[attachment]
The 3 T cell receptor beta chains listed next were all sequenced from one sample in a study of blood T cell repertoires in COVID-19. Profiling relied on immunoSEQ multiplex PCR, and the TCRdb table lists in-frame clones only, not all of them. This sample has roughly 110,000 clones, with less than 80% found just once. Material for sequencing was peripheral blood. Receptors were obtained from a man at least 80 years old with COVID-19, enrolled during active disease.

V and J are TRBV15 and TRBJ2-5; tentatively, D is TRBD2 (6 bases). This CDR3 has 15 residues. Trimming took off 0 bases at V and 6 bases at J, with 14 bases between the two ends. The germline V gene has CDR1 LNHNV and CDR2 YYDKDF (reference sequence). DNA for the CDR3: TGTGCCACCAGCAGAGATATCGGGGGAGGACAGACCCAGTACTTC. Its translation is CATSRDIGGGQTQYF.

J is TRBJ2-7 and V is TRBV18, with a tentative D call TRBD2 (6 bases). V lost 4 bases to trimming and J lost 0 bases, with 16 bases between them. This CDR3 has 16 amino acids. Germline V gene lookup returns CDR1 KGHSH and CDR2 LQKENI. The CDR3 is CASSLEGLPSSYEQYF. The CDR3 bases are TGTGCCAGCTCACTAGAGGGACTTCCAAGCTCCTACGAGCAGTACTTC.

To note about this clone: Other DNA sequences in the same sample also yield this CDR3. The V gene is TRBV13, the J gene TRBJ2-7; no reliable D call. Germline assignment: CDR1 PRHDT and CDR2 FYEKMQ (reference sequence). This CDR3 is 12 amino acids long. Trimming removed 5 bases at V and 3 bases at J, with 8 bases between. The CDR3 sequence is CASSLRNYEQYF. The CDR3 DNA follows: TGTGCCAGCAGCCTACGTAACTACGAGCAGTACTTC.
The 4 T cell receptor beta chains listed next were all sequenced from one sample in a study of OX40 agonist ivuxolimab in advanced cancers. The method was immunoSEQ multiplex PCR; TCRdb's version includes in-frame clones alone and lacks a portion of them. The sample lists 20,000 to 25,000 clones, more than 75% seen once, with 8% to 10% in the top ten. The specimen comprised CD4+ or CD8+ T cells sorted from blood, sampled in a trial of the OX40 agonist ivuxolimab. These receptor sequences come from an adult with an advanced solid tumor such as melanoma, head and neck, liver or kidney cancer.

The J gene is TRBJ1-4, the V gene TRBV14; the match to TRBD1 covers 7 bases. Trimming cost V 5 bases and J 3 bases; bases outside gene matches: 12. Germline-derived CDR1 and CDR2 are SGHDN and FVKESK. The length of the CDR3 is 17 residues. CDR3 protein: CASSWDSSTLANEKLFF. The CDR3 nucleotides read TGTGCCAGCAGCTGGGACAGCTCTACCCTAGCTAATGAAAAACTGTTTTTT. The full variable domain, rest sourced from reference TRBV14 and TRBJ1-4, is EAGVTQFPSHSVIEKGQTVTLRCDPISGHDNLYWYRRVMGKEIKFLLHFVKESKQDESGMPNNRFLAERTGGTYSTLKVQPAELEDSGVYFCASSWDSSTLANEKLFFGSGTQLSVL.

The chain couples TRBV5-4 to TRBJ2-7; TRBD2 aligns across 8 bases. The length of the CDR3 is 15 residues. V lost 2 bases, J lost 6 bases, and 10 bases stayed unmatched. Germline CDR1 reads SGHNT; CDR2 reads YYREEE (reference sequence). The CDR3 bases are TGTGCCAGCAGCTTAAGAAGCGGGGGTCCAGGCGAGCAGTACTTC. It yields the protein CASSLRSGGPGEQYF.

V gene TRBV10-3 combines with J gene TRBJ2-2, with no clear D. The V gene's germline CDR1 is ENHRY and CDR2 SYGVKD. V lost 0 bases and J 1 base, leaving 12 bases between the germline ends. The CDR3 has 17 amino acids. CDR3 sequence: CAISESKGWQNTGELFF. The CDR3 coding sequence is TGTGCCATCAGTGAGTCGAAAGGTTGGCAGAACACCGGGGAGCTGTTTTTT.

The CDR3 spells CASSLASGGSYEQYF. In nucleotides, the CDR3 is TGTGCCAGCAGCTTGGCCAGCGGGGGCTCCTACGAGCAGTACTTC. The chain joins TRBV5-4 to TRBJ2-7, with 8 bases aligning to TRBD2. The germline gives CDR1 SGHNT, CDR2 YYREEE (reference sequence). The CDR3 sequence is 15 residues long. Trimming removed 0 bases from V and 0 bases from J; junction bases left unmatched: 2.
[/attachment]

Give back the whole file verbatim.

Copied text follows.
The 3 T cell receptor beta chains listed next were all sequenced from one sample in a study of blood T cell repertoires in COVID-19. Profiling relied on immunoSEQ multiplex PCR, and the TCRdb table lists in-frame clones only, not all of them. This sample has roughly 110,000 clones, with less than 80% found just once. Material for sequencing was peripheral blood. Receptors were obtained from a man at least 80 years old with COVID-19, enrolled during active disease.

V and J are TRBV15 and TRBJ2-5; tentatively, D is TRBD2 (6 bases). This CDR3 has 15 residues. Trimming took off 0 bases at V and 6 bases at J, with 14 bases between the two ends. The germline V gene has CDR1 LNHNV and CDR2 YYDKDF (reference sequence). DNA for the CDR3: TGTGCCACCAGCAGAGATATCGGGGGAGGACAGACCCAGTACTTC. Its translation is CATSRDIGGGQTQYF.

J is TRBJ2-7 and V is TRBV18, with a tentative D call TRBD2 (6 bases). V lost 4 bases to trimming and J lost 0 bases, with 16 bases between them. This CDR3 has 16 amino acids. Germline V gene lookup returns CDR1 KGHSH and CDR2 LQKENI. The CDR3 is CASSLEGLPSSYEQYF. The CDR3 bases are TGTGCCAGCTCACTAGAGGGACTTCCAAGCTCCTACGAGCAGTACTTC.

To note about this clone: Other DNA sequences in the same sample also yield this CDR3. The V gene is TRBV13, the J gene TRBJ2-7; no reliable D call. Germline assignment: CDR1 PRHDT and CDR2 FYEKMQ (reference sequence). This CDR3 is 12 amino acids long. Trimming removed 5 bases at V and 3 bases at J, with 8 bases between. The CDR3 sequence is CASSLRNYEQYF. The CDR3 DNA follows: TGTGCCAGCAGCCTACGTAACTACGAGCAGTACTTC.
The 4 T cell receptor beta chains listed next were all sequenced from one sample in a study of OX40 agonist ivuxolimab in advanced cancers. The method was immunoSEQ multiplex PCR; TCRdb's version includes in-frame clones alone and lacks a portion of them. The sample lists 20,000 to 25,000 clones, more than 75% seen once, with 8% to 10% in the top ten. The specimen comprised CD4+ or CD8+ T cells sorted from blood, sampled in a trial of the OX40 agonist ivuxolimab. These receptor sequences come from an adult with an advanced solid tumor such as melanoma, head and neck, liver or kidney cancer.

The J gene is TRBJ1-4, the V gene TRBV14; the match to TRBD1 covers 7 bases. Trimming cost V 5 bases and J 3 bases; bases outside gene matches: 12. Germline-derived CDR1 and CDR2 are SGHDN and FVKESK. The length of the CDR3 is 17 residues. CDR3 protein: CASSWDSSTLANEKLFF. The CDR3 nucleotides read TGTGCCAGCAGCTGGGACAGCTCTACCCTAGCTAATGAAAAACTGTTTTTT. The full variable domain, rest sourced from reference TRBV14 and TRBJ1-4, is EAGVTQFPSHSVIEKGQTVTLRCDPISGHDNLYWYRRVMGKEIKFLLHFVKESKQDESGMPNNRFLAERTGGTYSTLKVQPAELEDSGVYFCASSWDSSTLANEKLFFGSGTQLSVL.

The chain couples TRBV5-4 to TRBJ2-7; TRBD2 aligns across 8 bases. The length of the CDR3 is 15 residues. V lost 2 bases, J lost 6 bases, and 10 bases stayed unmatched. Germline CDR1 reads SGHNT; CDR2 reads YYREEE (reference sequence). The CDR3 bases are TGTGCCAGCAGCTTAAGAAGCGGGGGTCCAGGCGAGCAGTACTTC. It yields the protein CASSLRSGGPGEQYF.

V gene TRBV10-3 combines with J gene TRBJ2-2, with no clear D. The V gene's germline CDR1 is ENHRY and CDR2 SYGVKD. V lost 0 bases and J 1 base, leaving 12 bases between the germline ends. The CDR3 has 17 amino acids. CDR3 sequence: CAISESKGWQNTGELFF. The CDR3 coding sequence is TGTGCCATCAGTGAGTCGAAAGGTTGGCAGAACACCGGGGAGCTGTTTTTT.

The CDR3 spells CASSLASGGSYEQYF. In nucleotides, the CDR3 is TGTGCCAGCAGCTTGGCCAGCGGGGGCTCCTACGAGCAGTACTTC. The chain joins TRBV5-4 to TRBJ2-7, with 8 bases aligning to TRBD2. The germline gives CDR1 SGHNT, CDR2 YYREEE (reference sequence). The CDR3 sequence is 15 residues long. Trimming removed 0 bases from V and 0 bases from J; junction bases left unmatched: 2.